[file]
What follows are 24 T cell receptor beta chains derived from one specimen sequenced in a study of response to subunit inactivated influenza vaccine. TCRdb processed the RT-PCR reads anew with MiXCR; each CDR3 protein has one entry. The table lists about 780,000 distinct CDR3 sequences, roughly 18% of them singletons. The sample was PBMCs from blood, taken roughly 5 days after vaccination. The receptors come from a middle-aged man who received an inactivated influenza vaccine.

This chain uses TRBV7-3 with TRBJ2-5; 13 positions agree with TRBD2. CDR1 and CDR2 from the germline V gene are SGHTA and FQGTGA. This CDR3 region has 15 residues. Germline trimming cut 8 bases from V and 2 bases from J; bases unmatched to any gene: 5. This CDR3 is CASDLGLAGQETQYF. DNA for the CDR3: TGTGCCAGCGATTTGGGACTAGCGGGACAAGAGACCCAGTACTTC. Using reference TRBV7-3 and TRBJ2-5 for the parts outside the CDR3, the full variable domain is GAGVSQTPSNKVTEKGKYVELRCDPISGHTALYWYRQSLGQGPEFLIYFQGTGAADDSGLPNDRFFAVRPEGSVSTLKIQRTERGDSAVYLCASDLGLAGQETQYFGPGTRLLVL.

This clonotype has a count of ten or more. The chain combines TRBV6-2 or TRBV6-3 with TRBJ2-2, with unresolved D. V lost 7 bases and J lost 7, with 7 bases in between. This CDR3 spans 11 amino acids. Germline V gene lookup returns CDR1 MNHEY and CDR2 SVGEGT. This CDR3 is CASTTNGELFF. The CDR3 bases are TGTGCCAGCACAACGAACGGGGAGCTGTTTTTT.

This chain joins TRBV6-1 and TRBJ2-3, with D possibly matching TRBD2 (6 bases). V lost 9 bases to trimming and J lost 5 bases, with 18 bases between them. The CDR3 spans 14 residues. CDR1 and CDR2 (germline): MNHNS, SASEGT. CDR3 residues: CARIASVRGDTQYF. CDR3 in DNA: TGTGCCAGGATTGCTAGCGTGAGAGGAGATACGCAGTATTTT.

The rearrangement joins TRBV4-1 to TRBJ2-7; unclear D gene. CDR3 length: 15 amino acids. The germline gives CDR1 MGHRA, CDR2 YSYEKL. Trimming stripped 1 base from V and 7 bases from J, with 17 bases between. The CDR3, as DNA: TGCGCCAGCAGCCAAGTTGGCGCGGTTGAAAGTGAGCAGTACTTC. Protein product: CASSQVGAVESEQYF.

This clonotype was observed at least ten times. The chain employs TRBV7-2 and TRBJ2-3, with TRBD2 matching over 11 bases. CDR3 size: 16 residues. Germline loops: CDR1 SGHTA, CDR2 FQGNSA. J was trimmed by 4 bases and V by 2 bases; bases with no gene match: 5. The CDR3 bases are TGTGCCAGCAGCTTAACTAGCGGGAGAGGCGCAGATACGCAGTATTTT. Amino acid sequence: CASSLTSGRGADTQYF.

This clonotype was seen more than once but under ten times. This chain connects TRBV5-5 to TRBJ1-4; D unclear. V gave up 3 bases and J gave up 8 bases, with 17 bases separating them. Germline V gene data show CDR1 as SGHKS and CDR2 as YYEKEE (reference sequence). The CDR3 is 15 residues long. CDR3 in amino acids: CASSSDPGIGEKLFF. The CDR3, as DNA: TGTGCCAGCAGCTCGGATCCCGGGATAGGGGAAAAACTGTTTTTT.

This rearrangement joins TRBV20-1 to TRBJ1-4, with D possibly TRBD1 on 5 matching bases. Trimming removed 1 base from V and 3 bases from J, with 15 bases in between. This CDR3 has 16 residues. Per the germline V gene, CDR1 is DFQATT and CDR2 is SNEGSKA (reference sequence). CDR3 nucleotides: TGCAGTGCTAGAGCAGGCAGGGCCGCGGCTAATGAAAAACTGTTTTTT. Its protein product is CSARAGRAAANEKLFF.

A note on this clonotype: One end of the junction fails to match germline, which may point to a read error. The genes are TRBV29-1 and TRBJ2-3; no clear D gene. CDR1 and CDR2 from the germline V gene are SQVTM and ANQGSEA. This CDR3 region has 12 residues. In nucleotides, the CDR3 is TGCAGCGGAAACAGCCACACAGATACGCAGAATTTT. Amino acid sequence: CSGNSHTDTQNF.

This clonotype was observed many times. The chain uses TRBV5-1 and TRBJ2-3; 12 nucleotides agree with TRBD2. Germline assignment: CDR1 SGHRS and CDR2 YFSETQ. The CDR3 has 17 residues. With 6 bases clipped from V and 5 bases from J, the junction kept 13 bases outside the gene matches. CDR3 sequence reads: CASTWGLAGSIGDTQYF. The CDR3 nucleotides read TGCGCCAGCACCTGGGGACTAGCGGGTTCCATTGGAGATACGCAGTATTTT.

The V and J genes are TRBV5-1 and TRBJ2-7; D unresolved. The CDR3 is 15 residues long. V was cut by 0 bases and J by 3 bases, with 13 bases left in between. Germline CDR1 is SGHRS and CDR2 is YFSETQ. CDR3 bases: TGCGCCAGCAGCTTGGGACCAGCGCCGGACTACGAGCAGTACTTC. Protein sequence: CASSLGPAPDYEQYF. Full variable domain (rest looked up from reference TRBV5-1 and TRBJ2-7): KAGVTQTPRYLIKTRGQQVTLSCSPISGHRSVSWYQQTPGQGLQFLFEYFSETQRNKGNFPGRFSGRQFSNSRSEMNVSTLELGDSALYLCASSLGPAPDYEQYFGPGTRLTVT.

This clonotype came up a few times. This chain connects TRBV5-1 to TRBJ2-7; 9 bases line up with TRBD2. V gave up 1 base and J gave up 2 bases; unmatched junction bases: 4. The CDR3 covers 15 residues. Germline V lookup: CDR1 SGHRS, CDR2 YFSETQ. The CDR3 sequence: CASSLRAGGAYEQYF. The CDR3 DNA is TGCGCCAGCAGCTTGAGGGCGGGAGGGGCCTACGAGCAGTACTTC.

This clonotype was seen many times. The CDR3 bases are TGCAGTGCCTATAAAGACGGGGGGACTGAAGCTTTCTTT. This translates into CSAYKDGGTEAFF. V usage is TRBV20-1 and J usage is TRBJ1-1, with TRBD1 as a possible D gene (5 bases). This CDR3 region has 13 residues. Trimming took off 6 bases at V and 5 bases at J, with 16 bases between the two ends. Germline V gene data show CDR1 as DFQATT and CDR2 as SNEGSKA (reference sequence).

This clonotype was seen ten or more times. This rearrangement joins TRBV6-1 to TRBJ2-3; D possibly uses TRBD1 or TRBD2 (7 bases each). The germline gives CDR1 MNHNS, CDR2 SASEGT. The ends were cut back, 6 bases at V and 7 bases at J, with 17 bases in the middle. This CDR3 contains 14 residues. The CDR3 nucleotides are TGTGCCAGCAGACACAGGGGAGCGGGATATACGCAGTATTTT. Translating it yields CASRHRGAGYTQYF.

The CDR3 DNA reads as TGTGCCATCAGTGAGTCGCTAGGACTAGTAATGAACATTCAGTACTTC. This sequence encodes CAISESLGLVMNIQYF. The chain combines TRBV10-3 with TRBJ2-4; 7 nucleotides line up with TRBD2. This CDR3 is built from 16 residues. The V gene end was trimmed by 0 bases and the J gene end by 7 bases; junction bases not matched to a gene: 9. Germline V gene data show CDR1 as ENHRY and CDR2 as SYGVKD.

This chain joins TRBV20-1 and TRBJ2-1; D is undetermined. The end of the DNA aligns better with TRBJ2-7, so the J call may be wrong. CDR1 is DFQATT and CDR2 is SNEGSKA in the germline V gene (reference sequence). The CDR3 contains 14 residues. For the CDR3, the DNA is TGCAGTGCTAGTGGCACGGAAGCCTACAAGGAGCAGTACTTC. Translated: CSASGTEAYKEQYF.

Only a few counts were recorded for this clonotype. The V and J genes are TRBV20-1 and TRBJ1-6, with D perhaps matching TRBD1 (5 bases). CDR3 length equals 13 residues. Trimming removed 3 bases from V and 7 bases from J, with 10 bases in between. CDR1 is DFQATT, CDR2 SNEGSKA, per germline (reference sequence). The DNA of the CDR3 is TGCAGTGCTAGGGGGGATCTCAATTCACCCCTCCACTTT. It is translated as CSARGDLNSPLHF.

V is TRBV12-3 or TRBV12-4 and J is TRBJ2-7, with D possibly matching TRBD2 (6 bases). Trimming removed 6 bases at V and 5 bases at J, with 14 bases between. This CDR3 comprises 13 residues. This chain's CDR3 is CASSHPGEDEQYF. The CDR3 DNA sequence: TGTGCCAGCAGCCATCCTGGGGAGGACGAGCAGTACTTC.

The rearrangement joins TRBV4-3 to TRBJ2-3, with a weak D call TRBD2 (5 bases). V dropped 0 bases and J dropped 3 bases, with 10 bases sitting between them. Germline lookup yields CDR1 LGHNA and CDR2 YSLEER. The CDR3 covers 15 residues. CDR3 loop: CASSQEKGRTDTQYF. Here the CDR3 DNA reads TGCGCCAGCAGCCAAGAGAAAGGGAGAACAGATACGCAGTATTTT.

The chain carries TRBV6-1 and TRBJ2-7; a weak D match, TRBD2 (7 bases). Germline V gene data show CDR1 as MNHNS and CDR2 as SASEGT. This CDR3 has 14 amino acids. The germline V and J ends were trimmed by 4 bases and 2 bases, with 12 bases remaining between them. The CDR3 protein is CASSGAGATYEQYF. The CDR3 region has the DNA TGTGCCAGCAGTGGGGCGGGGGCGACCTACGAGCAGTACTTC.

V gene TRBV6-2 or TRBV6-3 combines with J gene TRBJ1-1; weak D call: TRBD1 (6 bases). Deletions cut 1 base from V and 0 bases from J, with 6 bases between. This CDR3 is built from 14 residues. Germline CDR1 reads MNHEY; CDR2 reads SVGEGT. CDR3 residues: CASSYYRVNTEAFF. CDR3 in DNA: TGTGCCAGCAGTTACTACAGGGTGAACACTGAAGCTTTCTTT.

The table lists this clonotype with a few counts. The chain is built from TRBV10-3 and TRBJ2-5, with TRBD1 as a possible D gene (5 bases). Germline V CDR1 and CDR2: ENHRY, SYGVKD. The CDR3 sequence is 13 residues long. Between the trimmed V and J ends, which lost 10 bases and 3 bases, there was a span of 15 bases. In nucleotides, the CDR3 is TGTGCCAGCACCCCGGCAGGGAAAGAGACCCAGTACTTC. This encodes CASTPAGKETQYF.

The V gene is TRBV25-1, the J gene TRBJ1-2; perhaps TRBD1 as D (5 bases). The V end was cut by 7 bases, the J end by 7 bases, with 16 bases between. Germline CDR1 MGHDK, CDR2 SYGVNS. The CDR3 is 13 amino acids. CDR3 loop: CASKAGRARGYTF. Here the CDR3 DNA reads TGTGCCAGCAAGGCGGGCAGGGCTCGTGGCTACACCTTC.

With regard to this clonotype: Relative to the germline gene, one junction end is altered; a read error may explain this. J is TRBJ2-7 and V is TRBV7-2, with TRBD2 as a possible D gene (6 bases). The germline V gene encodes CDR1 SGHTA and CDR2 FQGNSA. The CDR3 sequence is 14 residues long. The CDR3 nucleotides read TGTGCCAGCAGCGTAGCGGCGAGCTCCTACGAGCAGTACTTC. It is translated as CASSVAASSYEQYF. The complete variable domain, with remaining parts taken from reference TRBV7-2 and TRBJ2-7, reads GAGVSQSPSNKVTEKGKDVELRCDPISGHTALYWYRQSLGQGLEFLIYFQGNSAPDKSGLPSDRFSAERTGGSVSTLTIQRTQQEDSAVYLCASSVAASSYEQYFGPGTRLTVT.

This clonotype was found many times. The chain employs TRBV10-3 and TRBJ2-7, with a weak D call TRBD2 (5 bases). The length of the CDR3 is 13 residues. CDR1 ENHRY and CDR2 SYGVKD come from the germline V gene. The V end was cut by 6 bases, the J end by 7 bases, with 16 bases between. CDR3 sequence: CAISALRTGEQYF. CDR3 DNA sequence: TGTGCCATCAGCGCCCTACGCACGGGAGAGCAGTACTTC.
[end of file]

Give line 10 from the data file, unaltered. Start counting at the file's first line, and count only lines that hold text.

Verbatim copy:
This clonotype was observed many times. The chain uses TRBV5-1 and TRBJ2-3; 12 nucleotides agree with TRBD2. Germline assignment: CDR1 SGHRS and CDR2 YFSETQ. The CDR3 has 17 residues. With 6 bases clipped from V and 5 bases from J, the junction kept 13 bases outside the gene matches. CDR3 sequence reads: CASTWGLAGSIGDTQYF. The CDR3 nucleotides read TGCGCCAGCACCTGGGGACTAGCGGGTTCCATTGGAGATACGCAGTATTTT.